Pampas - the big bully!
A large pampas grass towering over PFK Restoration Adviser Nic
Pampas grass is a really tough pest plant which can bully our native plants, and even us! It can grow into a huge, dense mass of saw-toothed leaves, giving it the common name cutty grass. It can stop people’s access as well as providing habitat for rats and possums! And it’s a fire hazard! It’s long feathery flowerheads produce masses of tiny wind-borne seeds which can float almost anywhere. Read on to find out why it's weedy, how to recognise it and tell it apart from the native toetoe, and find out how to get rid of it.
Why is it weedy?
Pampas grass is very tolerant of a range of environmental conditions.
It can establish quickly after fire or soil disturbance where there is bare soil and increased light levels.
It produces masses of wind-borne seed which can also be spread through soil movement, dumped vegetation, on animals, boots and sometimes water.
It is a fire risk, can harbour rats and possums, and can impede human access. Plus they can be very difficult to remove once they become large.
Upright feathery flowerheads of pampas grass
Pampas forms a large, clump up to 4m and often grows in high light, disturbed areas and outcompetes our native grasses and shrubs, including the native toetoe.
As it spreads through tiny wind-borne seeds, you can make a huge difference by cutting off the flowerheads wherever you can, and disposing of them in your rubbish (or, to avoid seeds spreading further, by pushing the seed head down into the middle of the pampas bush).
How to tell the weed pampas from the native toetoe
Toetoe (a giant tussock grass) of which there are several species plays an important role in New Zealand - some growing on sand dunes, rocky places, while others grow only in swamps, near streams and forest margins.
Toetoe is an important plant for Māori, with the leaves being used for baskets, kites, mats, wall linings and roof thatching. The flower stalks (kākaho) are used for tukutuku panelling, and many parts of the plant have been used in first-aid.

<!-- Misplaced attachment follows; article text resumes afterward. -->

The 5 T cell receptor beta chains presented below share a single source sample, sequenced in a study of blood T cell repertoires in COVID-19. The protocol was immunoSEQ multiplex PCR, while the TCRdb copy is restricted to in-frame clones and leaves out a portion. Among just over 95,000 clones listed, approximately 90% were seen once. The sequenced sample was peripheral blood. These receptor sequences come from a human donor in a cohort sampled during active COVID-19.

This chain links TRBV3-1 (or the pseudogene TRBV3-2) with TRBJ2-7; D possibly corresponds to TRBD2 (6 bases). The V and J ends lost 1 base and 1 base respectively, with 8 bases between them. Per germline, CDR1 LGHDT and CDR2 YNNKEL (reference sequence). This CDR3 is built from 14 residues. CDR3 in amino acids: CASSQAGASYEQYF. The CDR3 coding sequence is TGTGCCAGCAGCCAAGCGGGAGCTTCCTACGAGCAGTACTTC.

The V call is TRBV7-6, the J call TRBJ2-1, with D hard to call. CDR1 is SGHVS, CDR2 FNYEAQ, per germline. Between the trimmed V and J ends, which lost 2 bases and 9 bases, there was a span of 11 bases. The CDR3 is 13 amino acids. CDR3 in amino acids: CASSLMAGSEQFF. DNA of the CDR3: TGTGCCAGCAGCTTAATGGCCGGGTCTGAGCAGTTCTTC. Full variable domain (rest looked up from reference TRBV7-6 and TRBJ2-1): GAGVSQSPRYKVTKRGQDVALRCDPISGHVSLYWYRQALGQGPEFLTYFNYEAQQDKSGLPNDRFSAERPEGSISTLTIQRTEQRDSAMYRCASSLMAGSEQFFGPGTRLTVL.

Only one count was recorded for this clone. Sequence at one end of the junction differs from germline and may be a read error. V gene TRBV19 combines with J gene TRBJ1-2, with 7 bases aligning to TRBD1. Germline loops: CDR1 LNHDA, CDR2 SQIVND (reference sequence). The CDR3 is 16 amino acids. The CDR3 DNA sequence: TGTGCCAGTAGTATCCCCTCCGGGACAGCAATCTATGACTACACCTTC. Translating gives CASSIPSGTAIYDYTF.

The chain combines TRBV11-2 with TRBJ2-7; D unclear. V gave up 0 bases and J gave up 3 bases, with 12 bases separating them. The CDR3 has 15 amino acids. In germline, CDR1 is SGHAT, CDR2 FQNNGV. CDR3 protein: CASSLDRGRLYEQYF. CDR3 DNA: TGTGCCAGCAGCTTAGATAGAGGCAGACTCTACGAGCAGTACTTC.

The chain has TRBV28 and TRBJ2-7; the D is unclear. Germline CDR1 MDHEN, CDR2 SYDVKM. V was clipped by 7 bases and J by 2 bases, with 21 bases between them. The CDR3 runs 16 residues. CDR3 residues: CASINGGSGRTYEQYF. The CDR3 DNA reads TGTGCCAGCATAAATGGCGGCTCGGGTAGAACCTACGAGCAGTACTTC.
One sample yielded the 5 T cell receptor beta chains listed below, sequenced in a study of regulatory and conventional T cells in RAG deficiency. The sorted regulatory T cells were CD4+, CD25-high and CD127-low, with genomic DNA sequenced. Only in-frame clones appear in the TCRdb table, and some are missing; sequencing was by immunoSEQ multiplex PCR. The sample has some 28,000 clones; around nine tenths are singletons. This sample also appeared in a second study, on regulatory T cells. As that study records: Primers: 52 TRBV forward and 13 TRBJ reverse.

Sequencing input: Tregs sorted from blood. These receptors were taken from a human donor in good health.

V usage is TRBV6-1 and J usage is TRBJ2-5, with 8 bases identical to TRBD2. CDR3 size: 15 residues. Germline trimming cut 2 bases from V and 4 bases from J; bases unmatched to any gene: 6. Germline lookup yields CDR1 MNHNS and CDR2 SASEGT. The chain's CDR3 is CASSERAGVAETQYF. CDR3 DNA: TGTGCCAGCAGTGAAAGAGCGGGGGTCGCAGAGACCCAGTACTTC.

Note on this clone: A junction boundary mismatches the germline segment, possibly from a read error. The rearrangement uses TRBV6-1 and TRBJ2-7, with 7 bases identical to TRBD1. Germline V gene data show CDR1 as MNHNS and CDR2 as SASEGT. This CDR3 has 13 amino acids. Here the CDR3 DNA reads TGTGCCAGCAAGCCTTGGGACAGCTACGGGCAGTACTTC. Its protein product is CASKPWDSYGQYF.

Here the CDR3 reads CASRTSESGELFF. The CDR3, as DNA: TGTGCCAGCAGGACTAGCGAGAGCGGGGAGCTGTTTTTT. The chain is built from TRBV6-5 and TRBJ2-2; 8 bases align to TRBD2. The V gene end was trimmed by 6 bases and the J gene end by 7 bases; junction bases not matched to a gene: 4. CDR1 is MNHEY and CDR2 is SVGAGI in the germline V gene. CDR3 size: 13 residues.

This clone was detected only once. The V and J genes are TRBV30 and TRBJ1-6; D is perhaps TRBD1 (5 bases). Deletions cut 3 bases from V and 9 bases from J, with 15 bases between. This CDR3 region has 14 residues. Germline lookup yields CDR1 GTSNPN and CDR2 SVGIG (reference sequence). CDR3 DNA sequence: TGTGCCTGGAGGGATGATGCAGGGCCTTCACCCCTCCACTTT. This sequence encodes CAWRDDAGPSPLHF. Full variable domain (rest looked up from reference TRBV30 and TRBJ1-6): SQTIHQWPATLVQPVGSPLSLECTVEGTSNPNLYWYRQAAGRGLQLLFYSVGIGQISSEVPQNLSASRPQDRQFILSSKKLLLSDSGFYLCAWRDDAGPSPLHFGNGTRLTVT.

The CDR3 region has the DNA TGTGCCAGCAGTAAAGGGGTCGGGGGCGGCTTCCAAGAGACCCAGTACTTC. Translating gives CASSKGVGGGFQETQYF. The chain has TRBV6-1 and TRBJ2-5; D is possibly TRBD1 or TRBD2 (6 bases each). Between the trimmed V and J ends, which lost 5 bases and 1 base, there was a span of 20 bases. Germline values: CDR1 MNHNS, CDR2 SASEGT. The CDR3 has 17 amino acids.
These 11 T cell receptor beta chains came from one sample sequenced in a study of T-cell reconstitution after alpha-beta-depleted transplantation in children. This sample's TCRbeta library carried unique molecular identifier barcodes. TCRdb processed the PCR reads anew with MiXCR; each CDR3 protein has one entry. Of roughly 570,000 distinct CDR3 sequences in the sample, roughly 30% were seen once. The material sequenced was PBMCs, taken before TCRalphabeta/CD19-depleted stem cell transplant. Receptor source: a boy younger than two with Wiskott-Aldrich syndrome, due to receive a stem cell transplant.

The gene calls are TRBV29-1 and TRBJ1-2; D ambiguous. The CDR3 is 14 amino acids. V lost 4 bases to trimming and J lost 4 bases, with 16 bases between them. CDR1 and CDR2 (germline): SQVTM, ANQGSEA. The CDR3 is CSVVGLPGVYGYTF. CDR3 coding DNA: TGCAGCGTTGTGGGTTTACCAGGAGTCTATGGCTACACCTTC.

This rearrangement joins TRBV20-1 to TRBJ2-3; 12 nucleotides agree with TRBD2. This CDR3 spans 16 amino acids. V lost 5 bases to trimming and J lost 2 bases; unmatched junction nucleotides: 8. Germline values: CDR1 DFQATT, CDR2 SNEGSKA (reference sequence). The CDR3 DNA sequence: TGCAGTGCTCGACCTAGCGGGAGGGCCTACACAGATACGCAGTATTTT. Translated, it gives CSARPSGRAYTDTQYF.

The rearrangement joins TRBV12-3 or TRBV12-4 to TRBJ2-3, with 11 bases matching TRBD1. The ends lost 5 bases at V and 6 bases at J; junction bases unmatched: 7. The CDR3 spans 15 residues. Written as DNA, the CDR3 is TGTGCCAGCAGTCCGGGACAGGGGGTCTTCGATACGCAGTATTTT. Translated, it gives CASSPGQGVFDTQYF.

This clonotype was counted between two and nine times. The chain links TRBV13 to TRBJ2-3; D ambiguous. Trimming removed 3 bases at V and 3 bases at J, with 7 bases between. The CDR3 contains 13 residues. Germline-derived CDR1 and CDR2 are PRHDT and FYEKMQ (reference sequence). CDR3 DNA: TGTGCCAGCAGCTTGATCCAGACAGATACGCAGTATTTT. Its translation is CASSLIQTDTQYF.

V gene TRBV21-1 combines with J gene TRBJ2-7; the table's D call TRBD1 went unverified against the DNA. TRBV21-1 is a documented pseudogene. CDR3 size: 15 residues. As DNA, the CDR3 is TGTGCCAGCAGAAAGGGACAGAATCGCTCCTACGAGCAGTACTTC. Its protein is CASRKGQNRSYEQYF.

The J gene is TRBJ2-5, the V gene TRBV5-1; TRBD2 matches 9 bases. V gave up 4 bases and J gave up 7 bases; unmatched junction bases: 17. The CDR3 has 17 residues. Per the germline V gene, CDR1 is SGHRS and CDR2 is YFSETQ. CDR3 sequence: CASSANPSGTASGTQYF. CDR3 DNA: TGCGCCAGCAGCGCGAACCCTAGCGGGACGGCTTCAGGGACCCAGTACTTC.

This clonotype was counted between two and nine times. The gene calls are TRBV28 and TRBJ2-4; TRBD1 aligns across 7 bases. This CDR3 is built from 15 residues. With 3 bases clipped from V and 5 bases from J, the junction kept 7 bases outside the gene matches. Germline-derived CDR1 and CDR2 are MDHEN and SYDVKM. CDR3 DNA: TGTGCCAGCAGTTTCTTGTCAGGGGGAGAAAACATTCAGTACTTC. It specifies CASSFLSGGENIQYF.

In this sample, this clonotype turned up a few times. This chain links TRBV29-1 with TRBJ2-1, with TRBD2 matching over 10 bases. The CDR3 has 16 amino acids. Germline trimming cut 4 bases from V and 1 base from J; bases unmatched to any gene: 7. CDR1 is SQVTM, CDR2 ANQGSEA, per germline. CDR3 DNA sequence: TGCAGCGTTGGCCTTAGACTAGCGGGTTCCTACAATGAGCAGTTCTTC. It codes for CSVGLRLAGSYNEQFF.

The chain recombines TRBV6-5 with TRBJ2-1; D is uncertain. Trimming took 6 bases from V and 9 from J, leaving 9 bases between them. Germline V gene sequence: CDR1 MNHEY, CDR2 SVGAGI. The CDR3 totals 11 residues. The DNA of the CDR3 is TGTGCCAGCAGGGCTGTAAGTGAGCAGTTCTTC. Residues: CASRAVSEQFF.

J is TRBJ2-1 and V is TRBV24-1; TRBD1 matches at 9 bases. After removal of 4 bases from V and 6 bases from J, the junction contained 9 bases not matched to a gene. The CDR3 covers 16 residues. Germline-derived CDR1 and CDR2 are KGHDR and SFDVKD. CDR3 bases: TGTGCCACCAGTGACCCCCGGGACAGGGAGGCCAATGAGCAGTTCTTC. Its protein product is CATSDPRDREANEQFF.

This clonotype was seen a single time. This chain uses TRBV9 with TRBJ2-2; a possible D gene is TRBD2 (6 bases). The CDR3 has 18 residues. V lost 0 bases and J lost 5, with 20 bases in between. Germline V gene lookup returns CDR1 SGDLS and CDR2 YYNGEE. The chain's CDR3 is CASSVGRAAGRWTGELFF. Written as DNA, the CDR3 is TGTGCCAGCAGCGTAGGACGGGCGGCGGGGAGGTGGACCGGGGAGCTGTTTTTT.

Pampas can be mistaken for the native toetoe but there are some distinctive differences:
Pampas, as they mature, the dead leaves collect at the base in spiral curls, like wood shavings (see image below) - toetoe leaves don’t form these curls.
If it’s flowering in March or April, it’s probably pampas, which flowers from late January. Toetoe usually flowers September to January (although there may still be flowerheads around in autumn).
Pampas flowerheads usually stand upright - toetoe flowerheads bend over.
The leaves of pampas are dull and rough to touch - toetoe leaves are shiny green and smooth.
If you tear crossways across a leaf, pampas is easily torn - toetoe has veins visible between the midrib and margin of leaves (this is a good test as you can use it on young plants).
Curly spirals of dead leaves looking like wood-shavings at base of pampas grass
What can I do to get rid of it?
First, make sure that plant you are looking at isn’t one of our native Toetoe species (use the leaf tear test - see above).
Cut off seed heads and dispose of carefully (e.g. pushed down into the pampas bush, bagged and sent to a transfer station, or deposited in weed composting bag)
Seedlings can be dug out and left on site to rot down providing roots are kept off the ground. Larger plants can be chainsawed or cut down, then roots dug up. Wear thick gloves, long sleeves and eye protection working around pampas because of the sharp-edged leaves.
If you can reach the stem, cut and paste stems with a double strength glyphosate gel such as Bamboo Buster™. Leave cut foliage to rot but dispose of seed heads properly (see above).
Foliage can be sprayed with glyphosate at a 20ml per litre rate, with 1ml of added penetrant per litre. Repeat every 3 months as required until the plant is dead.
Release native seedlings to sprout around it. Or plant natives around it.
*Always read the labels when using herbicides. If working close to waterways or valuable trees, do not use metsulfuron but you can use a glyphosate based herbicide (such as Bamboo Buster™) instead. Use the minimum amount of herbicide, just enough to cover surfaces, and only if rain is not forecast for next 8 hours.
So look out for pampas, check it’s not toetoe, get in touch to report it, and if you can, help to remove it.
Pampas Grass Weedbusters
See page 9 of the Plant me instead booklet
Here are some things you can do to help tackle pest plants in your area:
Recognise - Learn what it looks like
Report - Use our new EcoNet CAMS Weed App to report locations
Remove - Find out how to control the vine and get supplies from our Tool Shed
Restore - Plant natives in its place, to stop it coming back, and to support our native wildlife